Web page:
It was decked out in the usual street furniture that indicates a prosperous and active community, clusters of globe street lamps, kiosks, benches, and little arcades. But the happy couples, the merry shoppers were missing. It had a miserable, neglected air. There were a few groups of young men looking lost and faintly aggressive, with beer bottles dangling from their fists. Women scurried past bent on some other business. There was melancholy, and litter.
Then it came to me that all this must have been accomplished in a great wave of euphoria since I was there last. To widen the street the restaurant must have been demolished to make way for a department store that was now desperately trying to move its goods at ridiculous discounts.
I noticed an older man sitting on a bench beside his bicycle. He was in shorts, almost bald, with a neatly trimmed grey beard and youthful, evenly tanned skin, but what struck me most was that, unlike everyone else in sight, he seemed eminently contented.
He had a gleam in his eye and gazed about him with a benign air as though everything was exactly as it should be. I asked him if he knew anything of my old restaurant where they serve North Sea muscles, and described it to him as best I could. He made an honest effort but he couldn’t help.
“There’s a fish restaurant at the end of this road called the Nordsee,” he said, pointing in the direction of the railway station. “Perhaps that’s the one. It’s very good.”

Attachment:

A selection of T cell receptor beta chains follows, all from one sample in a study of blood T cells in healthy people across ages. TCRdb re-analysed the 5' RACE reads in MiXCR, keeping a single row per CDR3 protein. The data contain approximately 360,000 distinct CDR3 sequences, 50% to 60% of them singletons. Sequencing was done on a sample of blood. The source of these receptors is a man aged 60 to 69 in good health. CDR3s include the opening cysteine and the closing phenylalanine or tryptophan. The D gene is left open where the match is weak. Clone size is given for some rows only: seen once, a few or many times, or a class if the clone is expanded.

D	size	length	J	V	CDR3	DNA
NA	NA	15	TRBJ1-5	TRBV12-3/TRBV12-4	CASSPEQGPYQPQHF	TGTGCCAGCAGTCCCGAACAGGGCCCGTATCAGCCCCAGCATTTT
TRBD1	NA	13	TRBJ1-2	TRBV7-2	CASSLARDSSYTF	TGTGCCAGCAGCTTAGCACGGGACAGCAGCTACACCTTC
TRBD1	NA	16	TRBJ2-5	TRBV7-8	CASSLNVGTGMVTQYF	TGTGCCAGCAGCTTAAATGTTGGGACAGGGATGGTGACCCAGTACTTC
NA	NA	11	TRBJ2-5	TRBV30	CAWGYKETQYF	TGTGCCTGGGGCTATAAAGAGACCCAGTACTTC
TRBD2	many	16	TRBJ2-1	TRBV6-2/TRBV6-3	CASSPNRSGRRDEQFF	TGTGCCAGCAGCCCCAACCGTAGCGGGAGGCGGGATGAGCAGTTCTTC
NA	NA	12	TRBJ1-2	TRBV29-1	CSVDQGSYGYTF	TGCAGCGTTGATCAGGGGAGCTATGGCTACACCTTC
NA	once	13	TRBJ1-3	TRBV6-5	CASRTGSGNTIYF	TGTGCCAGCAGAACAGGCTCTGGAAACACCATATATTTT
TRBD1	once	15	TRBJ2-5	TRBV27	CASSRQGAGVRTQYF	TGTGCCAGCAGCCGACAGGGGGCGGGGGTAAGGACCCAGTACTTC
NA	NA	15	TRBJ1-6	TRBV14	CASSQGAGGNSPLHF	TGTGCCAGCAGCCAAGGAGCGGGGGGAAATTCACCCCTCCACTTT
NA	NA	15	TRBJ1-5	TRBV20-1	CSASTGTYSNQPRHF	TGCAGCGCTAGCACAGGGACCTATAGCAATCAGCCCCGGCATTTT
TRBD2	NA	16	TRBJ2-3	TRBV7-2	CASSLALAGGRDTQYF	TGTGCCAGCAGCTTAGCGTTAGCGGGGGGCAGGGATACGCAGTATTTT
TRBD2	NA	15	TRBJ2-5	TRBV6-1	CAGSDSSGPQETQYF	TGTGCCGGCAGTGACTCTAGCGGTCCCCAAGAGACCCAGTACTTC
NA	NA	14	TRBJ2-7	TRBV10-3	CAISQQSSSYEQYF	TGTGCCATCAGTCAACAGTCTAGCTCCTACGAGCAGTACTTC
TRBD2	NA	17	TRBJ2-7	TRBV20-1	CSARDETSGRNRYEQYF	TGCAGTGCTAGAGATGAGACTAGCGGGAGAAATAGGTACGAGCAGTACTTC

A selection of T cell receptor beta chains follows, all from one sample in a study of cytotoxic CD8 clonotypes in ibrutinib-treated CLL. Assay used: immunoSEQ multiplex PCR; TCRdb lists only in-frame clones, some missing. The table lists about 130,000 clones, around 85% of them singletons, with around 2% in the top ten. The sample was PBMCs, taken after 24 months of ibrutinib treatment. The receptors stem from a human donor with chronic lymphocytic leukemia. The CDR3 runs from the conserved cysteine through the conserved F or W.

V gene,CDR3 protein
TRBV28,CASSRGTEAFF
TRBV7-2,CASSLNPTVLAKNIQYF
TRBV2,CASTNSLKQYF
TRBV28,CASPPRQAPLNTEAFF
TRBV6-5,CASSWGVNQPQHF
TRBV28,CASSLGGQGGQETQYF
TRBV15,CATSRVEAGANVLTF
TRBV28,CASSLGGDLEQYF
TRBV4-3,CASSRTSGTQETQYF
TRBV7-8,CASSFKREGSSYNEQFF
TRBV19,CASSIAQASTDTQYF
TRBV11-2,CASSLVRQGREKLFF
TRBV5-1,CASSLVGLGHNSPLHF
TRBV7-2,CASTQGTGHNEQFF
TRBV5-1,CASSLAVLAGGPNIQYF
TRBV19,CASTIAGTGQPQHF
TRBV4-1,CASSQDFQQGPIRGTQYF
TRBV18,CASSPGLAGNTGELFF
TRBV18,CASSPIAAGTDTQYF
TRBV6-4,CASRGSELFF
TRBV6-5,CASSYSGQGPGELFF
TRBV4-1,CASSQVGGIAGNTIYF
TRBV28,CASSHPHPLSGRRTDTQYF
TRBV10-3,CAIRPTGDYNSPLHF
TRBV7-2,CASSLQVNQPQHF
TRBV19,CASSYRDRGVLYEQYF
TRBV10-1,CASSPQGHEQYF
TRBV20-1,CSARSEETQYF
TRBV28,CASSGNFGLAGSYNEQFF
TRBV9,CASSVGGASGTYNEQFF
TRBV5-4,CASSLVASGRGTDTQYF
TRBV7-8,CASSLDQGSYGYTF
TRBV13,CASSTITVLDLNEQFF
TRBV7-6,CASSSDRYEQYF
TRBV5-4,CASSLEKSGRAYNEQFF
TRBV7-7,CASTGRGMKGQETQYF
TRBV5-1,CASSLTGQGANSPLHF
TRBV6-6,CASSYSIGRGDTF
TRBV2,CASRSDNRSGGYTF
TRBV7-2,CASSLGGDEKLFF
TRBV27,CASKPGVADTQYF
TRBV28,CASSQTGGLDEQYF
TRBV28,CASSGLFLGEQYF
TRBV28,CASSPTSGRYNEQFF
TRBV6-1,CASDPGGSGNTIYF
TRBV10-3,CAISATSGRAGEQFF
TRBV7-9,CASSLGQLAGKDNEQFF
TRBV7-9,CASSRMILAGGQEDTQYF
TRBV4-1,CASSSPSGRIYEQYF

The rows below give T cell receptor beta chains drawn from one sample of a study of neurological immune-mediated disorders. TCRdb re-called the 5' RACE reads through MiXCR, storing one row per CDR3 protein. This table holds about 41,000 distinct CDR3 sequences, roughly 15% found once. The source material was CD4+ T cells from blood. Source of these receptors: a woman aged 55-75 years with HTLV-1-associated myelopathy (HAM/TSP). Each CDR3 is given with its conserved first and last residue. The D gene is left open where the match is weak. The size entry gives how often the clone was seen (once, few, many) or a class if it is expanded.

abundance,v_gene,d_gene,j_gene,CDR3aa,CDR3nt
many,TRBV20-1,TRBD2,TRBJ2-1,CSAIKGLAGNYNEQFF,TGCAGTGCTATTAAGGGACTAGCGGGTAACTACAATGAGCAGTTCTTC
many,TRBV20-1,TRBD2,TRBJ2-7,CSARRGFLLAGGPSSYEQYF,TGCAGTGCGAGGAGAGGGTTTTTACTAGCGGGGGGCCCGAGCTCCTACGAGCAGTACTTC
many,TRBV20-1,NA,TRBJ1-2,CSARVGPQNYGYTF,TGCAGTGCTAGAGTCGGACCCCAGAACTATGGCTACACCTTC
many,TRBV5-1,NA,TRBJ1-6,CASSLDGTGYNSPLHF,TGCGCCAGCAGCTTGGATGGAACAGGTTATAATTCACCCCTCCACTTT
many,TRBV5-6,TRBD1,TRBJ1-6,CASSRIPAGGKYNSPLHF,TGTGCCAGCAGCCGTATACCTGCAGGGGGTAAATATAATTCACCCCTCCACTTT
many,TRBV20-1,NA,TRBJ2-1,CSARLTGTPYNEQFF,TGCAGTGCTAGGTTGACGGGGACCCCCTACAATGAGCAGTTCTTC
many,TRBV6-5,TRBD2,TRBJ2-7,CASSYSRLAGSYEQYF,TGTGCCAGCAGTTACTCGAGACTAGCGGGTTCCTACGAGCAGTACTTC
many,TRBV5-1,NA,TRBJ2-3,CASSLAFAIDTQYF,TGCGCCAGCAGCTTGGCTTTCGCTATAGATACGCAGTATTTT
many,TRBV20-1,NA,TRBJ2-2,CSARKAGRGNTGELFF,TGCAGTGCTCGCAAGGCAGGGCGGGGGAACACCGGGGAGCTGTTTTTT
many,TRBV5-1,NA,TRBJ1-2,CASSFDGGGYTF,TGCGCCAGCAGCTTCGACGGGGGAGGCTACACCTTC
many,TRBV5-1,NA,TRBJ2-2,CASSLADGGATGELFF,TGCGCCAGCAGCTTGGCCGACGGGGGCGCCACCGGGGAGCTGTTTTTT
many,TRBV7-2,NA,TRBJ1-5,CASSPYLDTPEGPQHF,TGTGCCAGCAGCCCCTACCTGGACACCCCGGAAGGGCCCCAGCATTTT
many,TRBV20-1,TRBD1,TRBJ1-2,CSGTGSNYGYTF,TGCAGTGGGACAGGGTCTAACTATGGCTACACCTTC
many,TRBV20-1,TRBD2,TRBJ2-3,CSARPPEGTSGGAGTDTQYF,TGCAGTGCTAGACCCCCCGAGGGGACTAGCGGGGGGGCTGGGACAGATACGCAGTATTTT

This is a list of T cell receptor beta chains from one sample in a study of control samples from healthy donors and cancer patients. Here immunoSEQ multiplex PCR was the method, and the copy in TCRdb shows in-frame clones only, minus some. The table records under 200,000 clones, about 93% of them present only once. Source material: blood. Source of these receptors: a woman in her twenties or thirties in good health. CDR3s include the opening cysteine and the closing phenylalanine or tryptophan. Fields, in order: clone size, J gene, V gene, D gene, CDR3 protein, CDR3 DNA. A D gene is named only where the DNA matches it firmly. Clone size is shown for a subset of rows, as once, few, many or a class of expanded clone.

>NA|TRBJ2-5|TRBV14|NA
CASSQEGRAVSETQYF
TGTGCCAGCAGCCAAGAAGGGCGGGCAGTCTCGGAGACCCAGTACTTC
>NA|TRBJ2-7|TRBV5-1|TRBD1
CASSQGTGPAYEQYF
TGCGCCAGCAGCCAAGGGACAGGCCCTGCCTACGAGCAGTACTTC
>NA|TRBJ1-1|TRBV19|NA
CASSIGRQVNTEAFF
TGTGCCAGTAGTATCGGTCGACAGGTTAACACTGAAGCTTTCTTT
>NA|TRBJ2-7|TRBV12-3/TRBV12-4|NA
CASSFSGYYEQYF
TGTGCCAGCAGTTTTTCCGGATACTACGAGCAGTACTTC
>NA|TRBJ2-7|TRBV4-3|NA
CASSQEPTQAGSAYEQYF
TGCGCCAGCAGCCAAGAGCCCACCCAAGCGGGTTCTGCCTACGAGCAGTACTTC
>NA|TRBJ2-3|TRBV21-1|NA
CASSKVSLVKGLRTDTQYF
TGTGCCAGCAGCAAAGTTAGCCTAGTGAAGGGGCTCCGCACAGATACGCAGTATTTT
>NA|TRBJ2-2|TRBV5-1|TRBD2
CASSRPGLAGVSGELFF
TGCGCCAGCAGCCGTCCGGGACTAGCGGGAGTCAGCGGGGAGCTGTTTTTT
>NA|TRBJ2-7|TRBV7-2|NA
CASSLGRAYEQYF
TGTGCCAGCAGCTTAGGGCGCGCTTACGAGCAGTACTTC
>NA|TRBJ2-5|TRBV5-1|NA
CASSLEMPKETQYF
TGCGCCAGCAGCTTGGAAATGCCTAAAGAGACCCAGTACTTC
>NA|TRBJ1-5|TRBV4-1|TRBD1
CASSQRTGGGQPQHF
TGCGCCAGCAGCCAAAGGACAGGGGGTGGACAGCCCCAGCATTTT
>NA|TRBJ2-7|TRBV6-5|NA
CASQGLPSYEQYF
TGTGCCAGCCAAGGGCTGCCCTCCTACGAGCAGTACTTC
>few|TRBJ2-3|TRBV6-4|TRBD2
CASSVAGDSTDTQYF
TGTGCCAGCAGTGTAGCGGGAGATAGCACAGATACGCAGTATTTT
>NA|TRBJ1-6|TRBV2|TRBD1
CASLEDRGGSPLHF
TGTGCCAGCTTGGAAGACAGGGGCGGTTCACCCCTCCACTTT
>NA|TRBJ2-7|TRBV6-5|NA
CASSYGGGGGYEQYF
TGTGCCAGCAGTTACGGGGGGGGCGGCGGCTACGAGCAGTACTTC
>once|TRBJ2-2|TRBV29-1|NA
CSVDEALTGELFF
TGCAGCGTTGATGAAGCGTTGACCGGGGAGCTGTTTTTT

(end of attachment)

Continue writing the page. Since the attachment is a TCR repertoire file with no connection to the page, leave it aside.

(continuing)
I walked there, about a quarter of a mile, but the Nordsee was like a fast food joint, new and shiny, and surrounded by glass windows. Over the counter were big, illuminated pictures of various fish dishes as though the clients couldn’t be counted on to read or, at the very least, imagine what a plate of fish would look like.
The place was empty but nevertheless I ate there and the food was unexpectedly good. I was the last customer, and the manager, probably Turkish, was making a minute inventory of every last morsel of food left on the counters before closing.
The woman who served me must have been at least sixty, a good-tempered, vigorous person. She said the Nordsee had been there for a very long time and she’d been working there for ages but she knew nothing of the place I’d been searching after.
I said if the Nordsee was old they must have renovated it quite recently but she seemed puzzled by my remark and said, No, and this failure to connect disturbed me.
When I walked out into the dusk I saw, to my surprise, the same elderly cyclist sitting in almost exactly the same pose on a similar bench outside the restaurant. Again he was surveying the desolate scene around him with approval, as though he had created it and found it good.
Facing me across the open space was one other restaurant, a brilliantly lit Subway. I have nothing against Subways, but it struck me as extraordinary that Germany, which boasts the most delicious bread rolls in the world, and stuffs them with the finest array of ingredients, could support a Subway. Although I still hope that somehow I got it all wrong, that my old restaurant still flourishes in some other parallel Duisburg that I missed, I am pretty sure it has gone for ever. Instead there’s a Subway and, beyond it, behind another group of disconsolate drunks, tucked into the corner of the square, a new casino. And this cycle of hope and decadence was all accomplished in little more than a decade.